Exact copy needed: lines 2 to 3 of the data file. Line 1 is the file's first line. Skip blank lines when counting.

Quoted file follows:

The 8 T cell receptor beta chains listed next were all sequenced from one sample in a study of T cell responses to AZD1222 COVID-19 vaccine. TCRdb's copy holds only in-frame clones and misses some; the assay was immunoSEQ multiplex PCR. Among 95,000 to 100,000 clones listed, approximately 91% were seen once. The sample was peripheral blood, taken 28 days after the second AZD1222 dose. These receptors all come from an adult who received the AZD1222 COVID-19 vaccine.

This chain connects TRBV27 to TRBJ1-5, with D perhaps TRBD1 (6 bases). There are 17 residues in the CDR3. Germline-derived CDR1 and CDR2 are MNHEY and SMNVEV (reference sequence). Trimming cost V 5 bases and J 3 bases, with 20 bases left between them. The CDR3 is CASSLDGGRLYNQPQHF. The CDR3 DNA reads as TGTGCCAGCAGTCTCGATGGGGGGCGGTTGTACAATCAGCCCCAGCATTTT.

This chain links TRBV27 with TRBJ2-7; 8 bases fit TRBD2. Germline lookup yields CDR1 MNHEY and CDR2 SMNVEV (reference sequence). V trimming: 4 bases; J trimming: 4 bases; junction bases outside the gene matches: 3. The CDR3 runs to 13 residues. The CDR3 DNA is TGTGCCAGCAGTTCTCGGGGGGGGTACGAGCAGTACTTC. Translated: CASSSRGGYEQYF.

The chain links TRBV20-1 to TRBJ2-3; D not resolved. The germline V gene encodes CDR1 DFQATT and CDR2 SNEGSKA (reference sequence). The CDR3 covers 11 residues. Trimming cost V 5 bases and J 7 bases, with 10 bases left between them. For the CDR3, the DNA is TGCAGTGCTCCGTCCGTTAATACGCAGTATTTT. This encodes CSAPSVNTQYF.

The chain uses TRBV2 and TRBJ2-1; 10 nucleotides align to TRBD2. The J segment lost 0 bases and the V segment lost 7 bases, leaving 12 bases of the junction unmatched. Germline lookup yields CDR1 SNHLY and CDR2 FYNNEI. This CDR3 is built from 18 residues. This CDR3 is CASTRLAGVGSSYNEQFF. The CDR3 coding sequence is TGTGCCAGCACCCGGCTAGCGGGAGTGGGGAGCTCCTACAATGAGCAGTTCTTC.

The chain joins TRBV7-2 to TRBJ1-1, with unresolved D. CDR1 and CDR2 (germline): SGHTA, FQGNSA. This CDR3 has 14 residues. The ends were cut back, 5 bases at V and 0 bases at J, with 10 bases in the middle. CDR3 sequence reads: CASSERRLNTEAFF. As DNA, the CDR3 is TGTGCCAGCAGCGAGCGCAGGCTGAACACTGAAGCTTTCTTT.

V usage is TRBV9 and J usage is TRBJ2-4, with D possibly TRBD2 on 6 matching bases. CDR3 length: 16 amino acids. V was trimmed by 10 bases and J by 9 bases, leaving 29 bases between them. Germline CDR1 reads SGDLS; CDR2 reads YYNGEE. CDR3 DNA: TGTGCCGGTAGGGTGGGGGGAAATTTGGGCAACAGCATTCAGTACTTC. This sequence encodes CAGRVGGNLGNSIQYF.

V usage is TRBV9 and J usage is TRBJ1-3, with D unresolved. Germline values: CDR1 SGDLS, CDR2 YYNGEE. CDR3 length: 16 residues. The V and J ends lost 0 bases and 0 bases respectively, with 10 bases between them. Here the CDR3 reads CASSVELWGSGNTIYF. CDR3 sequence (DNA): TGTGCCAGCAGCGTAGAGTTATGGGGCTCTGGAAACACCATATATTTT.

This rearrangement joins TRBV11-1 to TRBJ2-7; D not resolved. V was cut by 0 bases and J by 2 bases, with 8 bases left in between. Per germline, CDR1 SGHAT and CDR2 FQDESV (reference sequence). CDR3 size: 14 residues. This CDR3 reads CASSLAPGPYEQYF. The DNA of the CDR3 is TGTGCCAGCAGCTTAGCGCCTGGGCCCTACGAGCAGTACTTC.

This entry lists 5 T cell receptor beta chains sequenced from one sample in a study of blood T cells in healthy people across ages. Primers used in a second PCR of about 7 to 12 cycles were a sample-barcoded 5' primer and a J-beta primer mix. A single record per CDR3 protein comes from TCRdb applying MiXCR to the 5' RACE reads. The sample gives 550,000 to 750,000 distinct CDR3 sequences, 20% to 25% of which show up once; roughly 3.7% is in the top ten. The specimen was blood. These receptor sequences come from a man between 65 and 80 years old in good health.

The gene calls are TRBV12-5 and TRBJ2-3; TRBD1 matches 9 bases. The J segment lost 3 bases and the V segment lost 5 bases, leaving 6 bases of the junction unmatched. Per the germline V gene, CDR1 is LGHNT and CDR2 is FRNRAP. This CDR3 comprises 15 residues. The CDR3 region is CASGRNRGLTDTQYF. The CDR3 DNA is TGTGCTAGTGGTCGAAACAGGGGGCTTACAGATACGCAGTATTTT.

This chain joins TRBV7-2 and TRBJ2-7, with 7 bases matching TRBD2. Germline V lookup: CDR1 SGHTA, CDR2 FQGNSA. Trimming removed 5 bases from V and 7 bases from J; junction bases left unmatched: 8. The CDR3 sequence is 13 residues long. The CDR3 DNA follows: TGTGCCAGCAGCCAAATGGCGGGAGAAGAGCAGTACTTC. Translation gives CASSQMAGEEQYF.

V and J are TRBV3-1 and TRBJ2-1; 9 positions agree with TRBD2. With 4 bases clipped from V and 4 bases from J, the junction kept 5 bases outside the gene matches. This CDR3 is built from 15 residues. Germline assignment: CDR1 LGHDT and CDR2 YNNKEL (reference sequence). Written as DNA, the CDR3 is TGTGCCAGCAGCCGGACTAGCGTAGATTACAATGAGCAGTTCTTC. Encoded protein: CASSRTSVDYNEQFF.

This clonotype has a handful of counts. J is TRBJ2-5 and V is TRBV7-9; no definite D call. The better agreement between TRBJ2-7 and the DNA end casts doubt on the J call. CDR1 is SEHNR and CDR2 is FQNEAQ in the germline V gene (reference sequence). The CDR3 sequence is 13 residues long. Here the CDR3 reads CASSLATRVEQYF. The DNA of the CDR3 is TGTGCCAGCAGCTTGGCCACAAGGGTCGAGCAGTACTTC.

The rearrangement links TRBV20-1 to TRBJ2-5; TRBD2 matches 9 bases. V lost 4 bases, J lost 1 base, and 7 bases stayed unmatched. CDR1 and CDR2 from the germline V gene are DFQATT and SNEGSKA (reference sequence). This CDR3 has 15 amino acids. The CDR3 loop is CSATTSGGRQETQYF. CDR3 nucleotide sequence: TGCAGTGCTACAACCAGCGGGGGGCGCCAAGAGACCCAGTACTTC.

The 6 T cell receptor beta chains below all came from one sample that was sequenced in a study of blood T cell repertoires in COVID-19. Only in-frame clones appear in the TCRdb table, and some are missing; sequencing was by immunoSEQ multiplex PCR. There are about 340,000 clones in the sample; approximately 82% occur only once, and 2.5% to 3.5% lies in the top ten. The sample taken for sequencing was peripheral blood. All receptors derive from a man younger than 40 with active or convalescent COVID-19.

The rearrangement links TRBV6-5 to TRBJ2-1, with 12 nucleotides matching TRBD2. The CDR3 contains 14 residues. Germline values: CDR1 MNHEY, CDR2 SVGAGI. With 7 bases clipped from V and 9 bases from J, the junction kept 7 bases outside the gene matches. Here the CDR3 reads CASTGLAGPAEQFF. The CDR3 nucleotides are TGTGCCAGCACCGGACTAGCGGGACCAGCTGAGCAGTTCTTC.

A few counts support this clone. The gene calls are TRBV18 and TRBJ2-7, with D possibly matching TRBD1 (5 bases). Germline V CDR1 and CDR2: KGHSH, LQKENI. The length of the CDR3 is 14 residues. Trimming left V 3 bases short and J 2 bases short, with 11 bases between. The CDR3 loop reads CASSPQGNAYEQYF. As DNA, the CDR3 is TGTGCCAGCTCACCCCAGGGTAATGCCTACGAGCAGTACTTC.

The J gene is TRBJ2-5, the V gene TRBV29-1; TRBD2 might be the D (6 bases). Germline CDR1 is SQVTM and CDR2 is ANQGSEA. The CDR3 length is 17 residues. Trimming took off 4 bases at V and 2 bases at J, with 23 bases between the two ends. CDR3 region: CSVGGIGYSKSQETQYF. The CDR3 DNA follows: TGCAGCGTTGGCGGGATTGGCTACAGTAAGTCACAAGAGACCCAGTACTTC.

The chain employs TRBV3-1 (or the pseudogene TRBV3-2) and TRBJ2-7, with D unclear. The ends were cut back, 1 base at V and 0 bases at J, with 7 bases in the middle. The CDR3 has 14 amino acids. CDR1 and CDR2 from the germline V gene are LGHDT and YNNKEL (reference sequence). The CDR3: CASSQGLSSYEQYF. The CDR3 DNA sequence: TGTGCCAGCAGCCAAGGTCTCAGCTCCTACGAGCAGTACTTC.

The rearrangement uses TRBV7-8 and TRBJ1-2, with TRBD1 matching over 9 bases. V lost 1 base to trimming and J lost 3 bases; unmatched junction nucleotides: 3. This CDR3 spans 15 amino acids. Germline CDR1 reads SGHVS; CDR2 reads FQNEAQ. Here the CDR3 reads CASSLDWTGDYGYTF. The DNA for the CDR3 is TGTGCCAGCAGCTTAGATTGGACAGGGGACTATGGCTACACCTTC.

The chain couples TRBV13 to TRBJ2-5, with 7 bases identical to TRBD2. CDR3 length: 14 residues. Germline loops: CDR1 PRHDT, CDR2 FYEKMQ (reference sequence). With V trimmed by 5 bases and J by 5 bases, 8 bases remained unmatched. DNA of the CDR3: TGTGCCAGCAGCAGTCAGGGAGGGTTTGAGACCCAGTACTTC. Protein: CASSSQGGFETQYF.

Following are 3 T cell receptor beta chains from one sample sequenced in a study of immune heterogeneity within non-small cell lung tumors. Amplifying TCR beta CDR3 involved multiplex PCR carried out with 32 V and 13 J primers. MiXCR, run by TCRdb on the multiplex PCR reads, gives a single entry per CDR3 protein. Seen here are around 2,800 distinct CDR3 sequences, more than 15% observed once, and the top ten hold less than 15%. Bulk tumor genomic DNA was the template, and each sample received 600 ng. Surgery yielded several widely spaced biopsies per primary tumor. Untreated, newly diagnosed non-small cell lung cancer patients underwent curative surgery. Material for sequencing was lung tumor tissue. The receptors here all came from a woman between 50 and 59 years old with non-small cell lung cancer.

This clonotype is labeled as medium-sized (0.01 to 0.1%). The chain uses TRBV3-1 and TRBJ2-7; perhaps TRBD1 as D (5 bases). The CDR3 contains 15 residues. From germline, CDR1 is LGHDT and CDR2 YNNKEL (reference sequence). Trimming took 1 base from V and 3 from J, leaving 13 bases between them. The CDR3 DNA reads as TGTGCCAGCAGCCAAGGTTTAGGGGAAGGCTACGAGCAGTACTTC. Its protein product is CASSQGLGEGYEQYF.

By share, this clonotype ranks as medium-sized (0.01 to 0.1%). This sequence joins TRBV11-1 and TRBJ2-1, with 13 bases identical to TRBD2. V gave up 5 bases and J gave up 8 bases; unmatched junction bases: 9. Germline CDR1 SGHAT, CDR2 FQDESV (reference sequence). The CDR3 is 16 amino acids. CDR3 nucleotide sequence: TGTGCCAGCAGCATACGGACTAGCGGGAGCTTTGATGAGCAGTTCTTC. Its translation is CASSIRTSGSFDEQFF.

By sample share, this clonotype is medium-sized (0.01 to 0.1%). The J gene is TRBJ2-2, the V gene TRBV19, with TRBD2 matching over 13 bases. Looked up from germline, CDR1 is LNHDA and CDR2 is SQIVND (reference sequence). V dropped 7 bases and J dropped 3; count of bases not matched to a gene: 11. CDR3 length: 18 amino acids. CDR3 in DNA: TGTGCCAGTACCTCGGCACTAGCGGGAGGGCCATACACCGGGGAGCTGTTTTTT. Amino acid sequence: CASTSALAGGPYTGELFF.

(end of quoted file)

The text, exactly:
This chain connects TRBV27 to TRBJ1-5, with D perhaps TRBD1 (6 bases). There are 17 residues in the CDR3. Germline-derived CDR1 and CDR2 are MNHEY and SMNVEV (reference sequence). Trimming cost V 5 bases and J 3 bases, with 20 bases left between them. The CDR3 is CASSLDGGRLYNQPQHF. The CDR3 DNA reads as TGTGCCAGCAGTCTCGATGGGGGGCGGTTGTACAATCAGCCCCAGCATTTT.

This chain links TRBV27 with TRBJ2-7; 8 bases fit TRBD2. Germline lookup yields CDR1 MNHEY and CDR2 SMNVEV (reference sequence). V trimming: 4 bases; J trimming: 4 bases; junction bases outside the gene matches: 3. The CDR3 runs to 13 residues. The CDR3 DNA is TGTGCCAGCAGTTCTCGGGGGGGGTACGAGCAGTACTTC. Translated: CASSSRGGYEQYF.